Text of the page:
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checkmate
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Hi:)

I've started a project to decode and view the AKOS costumes used in Full Throttle and later. I think I've figured out some of the format (special thanks to ScummVM team!), and I need a little help.

 

Please correct me if I make a mistake...I'm not completely sure of any of this.

AKOS is split into three codecs: 1, 5, and 16 (Weird.)

Codec 1 is an RLE-type format with entry and repeat value in one byte. Depending on the number of colors, an encoded byte looks like this:

C = Palette Entry Bit

N = Repeat Value Bit

If number of colors = 16: CCCCNNNN

If number of colors = 32: CCCCCNNN

If number of colors = 64: CCCCCCNN

 

Codec 5 is (I guess) similar to BOMP images. I haven't figured much out on this.

 

Codec 16...unknown right now.

 

If you'd like to tell me what you know (if anything) on the AKOS format, please do.

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Originally posted by Endy

If you work out Codec 16, the scummvm team will be very happy. *grin* :)

 

- Ender

Developer, ScummVM

 

This codec 16 is really strange. Ludvig once mentioned this could be sort of a Huffman-like compression (but I'm sure you either know that already or Ludvig came to the conclusion that it's wrong).

 

The only thing I found out about the codec 16 costumes is that they don't seem to use a color palette (no AKPL chunk and an empty RGBS chunk) - at least the some I examined closer (all from The Dig). So either it's just coincidence (could be), or the palette info is stored directly in the encoded costume (unlikely), or that the codec 16 costumes rely on the room palette.

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Actually, I examined a Codec 16 costume from Full Throttle. It's the animation of Ben popping out of the dumpster. This AKOS block has *no* RGBS block, and the AKPL block has nothing in it. The dumpster room's palette does contain a few suspicious colors, though.

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Me! Me meme ME! I'll take the easy one :)

 

Little endian: Derived from Little End First.

Big endian: Derived from Big End First.

 

What does that mean? It means that if you store a word (2 bytes), you can store it in two ways.

 

Take the number 1234. That's 0x04D2 in hex. So, the bytes 04 and D2. Now, the "little end" is the end that has the least significance to the actual size of the number (so, the little end is the one we normally put last). The "big end" is thus the end that has most significance. So, 1234 - hex 0x04D2 becomes:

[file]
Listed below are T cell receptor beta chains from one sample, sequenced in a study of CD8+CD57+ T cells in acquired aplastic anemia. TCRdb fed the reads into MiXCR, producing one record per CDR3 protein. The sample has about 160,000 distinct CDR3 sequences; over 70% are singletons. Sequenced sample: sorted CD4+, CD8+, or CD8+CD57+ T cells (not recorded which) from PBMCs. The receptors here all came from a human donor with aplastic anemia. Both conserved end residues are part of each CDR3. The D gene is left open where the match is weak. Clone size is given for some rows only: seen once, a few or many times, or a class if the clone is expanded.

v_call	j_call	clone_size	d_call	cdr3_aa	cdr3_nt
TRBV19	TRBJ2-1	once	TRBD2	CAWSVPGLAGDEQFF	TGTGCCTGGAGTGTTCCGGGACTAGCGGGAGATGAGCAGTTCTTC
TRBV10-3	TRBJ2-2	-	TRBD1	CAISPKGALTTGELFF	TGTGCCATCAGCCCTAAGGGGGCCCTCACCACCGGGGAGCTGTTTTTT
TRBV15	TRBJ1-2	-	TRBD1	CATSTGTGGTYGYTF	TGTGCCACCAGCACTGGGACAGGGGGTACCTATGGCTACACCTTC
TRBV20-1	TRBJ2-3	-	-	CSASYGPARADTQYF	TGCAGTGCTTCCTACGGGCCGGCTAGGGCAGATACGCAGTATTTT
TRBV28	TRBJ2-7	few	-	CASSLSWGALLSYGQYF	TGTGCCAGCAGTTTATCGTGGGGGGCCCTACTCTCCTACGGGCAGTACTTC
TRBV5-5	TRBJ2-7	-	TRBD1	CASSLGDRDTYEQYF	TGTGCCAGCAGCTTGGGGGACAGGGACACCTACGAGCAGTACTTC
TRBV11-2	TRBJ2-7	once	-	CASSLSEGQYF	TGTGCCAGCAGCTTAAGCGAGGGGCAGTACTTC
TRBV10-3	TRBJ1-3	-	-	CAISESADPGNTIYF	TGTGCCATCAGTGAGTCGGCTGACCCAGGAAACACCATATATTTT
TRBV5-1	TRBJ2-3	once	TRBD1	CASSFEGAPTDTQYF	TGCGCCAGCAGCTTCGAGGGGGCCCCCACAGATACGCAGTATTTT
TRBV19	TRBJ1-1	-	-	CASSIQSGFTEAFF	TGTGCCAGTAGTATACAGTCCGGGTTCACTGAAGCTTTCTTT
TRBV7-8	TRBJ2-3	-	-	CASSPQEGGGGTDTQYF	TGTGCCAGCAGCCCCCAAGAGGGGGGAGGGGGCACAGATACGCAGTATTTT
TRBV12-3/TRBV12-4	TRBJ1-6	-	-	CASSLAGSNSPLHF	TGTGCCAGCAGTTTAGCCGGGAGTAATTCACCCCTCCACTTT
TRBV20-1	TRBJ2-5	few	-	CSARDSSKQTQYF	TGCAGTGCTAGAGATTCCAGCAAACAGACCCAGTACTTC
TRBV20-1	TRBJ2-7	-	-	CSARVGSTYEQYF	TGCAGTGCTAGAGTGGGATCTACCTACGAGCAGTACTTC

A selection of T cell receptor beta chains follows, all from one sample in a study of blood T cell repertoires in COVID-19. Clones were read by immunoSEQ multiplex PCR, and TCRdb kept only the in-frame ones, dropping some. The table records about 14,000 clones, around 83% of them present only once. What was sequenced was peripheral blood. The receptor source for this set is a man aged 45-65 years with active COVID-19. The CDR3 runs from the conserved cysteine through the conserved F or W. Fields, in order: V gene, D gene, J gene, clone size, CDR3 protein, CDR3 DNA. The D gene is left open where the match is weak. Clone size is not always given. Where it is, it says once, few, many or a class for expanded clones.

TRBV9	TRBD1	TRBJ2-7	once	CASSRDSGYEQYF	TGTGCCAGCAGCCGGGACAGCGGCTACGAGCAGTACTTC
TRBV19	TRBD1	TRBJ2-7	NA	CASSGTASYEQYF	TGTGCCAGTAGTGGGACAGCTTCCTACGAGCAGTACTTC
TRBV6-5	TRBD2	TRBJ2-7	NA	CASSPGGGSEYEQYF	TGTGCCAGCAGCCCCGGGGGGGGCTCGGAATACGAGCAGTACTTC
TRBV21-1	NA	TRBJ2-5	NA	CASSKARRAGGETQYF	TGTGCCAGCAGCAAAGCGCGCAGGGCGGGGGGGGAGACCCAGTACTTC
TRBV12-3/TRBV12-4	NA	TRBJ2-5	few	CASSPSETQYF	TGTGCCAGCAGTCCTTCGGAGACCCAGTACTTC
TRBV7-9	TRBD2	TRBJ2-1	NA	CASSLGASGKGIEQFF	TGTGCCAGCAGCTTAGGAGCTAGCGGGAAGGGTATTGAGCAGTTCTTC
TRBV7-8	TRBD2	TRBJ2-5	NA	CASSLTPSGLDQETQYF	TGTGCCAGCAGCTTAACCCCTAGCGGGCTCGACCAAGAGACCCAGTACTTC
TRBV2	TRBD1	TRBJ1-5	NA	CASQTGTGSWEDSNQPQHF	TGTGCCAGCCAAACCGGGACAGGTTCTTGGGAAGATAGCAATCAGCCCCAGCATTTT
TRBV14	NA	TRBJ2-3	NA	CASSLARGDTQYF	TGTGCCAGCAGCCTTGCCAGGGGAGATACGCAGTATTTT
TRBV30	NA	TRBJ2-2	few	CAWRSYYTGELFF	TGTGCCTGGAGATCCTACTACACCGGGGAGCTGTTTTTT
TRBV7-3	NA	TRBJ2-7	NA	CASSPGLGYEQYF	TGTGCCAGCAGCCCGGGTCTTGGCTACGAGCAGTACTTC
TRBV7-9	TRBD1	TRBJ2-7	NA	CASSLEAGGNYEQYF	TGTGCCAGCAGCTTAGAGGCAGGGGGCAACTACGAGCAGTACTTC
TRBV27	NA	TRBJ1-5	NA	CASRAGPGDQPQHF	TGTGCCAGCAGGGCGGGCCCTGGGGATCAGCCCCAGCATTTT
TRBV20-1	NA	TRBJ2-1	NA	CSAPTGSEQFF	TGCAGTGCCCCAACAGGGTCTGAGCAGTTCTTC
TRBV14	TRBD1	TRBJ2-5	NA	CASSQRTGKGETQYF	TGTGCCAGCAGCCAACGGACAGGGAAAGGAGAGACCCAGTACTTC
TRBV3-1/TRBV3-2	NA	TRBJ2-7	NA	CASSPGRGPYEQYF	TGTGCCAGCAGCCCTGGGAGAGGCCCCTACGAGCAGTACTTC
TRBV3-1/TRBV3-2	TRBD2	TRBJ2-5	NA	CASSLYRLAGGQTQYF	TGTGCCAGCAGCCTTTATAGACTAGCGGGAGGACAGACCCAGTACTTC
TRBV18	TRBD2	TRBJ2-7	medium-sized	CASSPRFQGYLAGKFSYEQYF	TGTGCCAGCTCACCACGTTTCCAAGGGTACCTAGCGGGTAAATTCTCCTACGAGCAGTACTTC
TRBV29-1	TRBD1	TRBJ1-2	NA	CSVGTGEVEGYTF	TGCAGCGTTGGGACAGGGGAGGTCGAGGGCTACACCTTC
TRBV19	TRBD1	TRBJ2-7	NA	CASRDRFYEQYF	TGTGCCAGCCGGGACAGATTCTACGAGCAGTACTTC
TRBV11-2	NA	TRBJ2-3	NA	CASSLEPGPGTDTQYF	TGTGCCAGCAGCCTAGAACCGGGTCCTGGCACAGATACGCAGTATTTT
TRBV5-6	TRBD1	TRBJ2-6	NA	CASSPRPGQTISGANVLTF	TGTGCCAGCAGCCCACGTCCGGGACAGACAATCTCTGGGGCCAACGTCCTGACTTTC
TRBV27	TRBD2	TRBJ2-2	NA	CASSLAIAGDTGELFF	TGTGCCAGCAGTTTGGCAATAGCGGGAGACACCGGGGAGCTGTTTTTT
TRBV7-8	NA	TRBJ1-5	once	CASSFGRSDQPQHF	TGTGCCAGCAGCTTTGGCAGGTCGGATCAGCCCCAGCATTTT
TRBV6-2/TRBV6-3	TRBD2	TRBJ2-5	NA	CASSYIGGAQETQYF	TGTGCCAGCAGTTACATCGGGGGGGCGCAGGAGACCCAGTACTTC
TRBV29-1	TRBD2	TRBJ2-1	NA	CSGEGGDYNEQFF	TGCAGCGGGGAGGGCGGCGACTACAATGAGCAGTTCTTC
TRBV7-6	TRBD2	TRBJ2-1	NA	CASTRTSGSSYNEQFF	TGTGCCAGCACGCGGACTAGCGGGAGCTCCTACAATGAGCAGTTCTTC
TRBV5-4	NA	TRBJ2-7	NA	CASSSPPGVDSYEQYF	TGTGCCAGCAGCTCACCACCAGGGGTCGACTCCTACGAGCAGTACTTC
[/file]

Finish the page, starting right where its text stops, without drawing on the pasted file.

04 D2 - in big endian byte order. The "big end" is stored first.

D2 04 - in little endian byte order. The "little end" is stored first.

 

The same thing goes for double-words (4 bytes). The number 123456789 - in hex: 0x75BCD15 - can either be stored:

 

big endian: 07 5B CD 15

or

little endian: 15 CD 5B 07

 

Hope this was at least relatively comprehensible :)

 

- Serge

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Codec 16 uses the room palette, from the little I've looked at it. It accesses a palette redirection table which is also accessed in some cases by codec 1. The redirection table it created at runtime, and is only modified by two script commands (kludge commands for those who know what those are about, it's not really essential knowledge to get this) - build-palette-shadow and set-palette-shadow. My guess is, in the cases where the redirection table (which redirects costume palette entries to room palette entries) isn't used, the palette of the room is used. Haven't looked more at it. This was found in the CMI code, however, The Dig and FT should be the same.

 

- Serge

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Originally posted by checkmate

Would my Wintel machine be considered Big Endian or Little Endian? Little Endian, I'm guessing.

Are you saying that there's no such thing as a "Big Endian" or "Little Endian" byte?

 

Yes, the Intel 80x86 processors are little-endian machines. Big-endians, for example, are the Motorola 68xxx line (used in Macs etc.).

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Thanks. I won't be needing any more info on endians just now. Would somebody tell me about the AKOF block, please? As far as I know, it contains the offsets to image header and image data, but how do I find the image offsets in there, and is it like offset from start of data or header block, or offset from AKOF? If somebody could also mention the AKSQ, I'd be happy.

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A byte can be big endian/little endian in the way the bits are arranged inside the byte. So, the number 1 - in binary 00000001 - can be stored as:

 

little endian: 10000000

or:

big endian: 00000001